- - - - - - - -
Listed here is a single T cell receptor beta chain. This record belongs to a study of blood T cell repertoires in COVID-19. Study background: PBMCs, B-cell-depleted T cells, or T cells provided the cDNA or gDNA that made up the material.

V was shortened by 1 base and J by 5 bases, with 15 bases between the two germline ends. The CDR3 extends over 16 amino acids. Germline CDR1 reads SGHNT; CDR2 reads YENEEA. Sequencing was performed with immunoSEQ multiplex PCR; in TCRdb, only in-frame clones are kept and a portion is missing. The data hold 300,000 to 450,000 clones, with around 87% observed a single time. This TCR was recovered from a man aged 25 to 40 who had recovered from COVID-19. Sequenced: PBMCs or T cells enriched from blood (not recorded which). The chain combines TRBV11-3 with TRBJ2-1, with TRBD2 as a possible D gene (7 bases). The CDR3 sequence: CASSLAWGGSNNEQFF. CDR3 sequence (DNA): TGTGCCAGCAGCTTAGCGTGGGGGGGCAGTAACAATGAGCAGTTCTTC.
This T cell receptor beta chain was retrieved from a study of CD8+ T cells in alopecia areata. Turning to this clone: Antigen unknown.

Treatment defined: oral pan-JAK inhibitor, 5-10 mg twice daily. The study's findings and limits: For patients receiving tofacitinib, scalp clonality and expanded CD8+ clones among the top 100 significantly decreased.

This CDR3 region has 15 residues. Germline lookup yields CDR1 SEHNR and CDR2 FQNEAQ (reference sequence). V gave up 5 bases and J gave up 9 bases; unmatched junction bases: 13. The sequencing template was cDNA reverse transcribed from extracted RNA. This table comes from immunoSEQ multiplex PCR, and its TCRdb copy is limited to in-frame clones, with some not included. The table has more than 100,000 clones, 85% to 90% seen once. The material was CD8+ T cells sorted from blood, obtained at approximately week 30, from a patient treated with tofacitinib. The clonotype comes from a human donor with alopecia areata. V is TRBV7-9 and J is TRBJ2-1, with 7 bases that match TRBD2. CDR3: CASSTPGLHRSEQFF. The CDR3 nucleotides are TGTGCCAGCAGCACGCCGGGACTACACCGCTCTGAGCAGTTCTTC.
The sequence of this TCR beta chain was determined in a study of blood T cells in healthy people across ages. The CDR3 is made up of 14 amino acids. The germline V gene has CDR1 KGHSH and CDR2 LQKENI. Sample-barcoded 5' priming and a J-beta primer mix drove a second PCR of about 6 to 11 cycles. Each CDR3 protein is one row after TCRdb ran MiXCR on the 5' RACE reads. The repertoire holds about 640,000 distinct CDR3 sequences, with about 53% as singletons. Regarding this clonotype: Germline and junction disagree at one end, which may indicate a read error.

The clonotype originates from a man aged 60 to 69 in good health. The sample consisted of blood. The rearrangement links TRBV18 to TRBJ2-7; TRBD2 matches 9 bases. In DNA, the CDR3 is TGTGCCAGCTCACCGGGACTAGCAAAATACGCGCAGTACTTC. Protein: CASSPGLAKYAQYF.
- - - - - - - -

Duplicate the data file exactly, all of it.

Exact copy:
Listed here is a single T cell receptor beta chain. This record belongs to a study of blood T cell repertoires in COVID-19. Study background: PBMCs, B-cell-depleted T cells, or T cells provided the cDNA or gDNA that made up the material.

V was shortened by 1 base and J by 5 bases, with 15 bases between the two germline ends. The CDR3 extends over 16 amino acids. Germline CDR1 reads SGHNT; CDR2 reads YENEEA. Sequencing was performed with immunoSEQ multiplex PCR; in TCRdb, only in-frame clones are kept and a portion is missing. The data hold 300,000 to 450,000 clones, with around 87% observed a single time. This TCR was recovered from a man aged 25 to 40 who had recovered from COVID-19. Sequenced: PBMCs or T cells enriched from blood (not recorded which). The chain combines TRBV11-3 with TRBJ2-1, with TRBD2 as a possible D gene (7 bases). The CDR3 sequence: CASSLAWGGSNNEQFF. CDR3 sequence (DNA): TGTGCCAGCAGCTTAGCGTGGGGGGGCAGTAACAATGAGCAGTTCTTC.
This T cell receptor beta chain was retrieved from a study of CD8+ T cells in alopecia areata. Turning to this clone: Antigen unknown.

Treatment defined: oral pan-JAK inhibitor, 5-10 mg twice daily. The study's findings and limits: For patients receiving tofacitinib, scalp clonality and expanded CD8+ clones among the top 100 significantly decreased.

This CDR3 region has 15 residues. Germline lookup yields CDR1 SEHNR and CDR2 FQNEAQ (reference sequence). V gave up 5 bases and J gave up 9 bases; unmatched junction bases: 13. The sequencing template was cDNA reverse transcribed from extracted RNA. This table comes from immunoSEQ multiplex PCR, and its TCRdb copy is limited to in-frame clones, with some not included. The table has more than 100,000 clones, 85% to 90% seen once. The material was CD8+ T cells sorted from blood, obtained at approximately week 30, from a patient treated with tofacitinib. The clonotype comes from a human donor with alopecia areata. V is TRBV7-9 and J is TRBJ2-1, with 7 bases that match TRBD2. CDR3: CASSTPGLHRSEQFF. The CDR3 nucleotides are TGTGCCAGCAGCACGCCGGGACTACACCGCTCTGAGCAGTTCTTC.
The sequence of this TCR beta chain was determined in a study of blood T cells in healthy people across ages. The CDR3 is made up of 14 amino acids. The germline V gene has CDR1 KGHSH and CDR2 LQKENI. Sample-barcoded 5' priming and a J-beta primer mix drove a second PCR of about 6 to 11 cycles. Each CDR3 protein is one row after TCRdb ran MiXCR on the 5' RACE reads. The repertoire holds about 640,000 distinct CDR3 sequences, with about 53% as singletons. Regarding this clonotype: Germline and junction disagree at one end, which may indicate a read error.

The clonotype originates from a man aged 60 to 69 in good health. The sample consisted of blood. The rearrangement links TRBV18 to TRBJ2-7; TRBD2 matches 9 bases. In DNA, the CDR3 is TGTGCCAGCTCACCGGGACTAGCAAAATACGCGCAGTACTTC. Protein: CASSPGLAKYAQYF.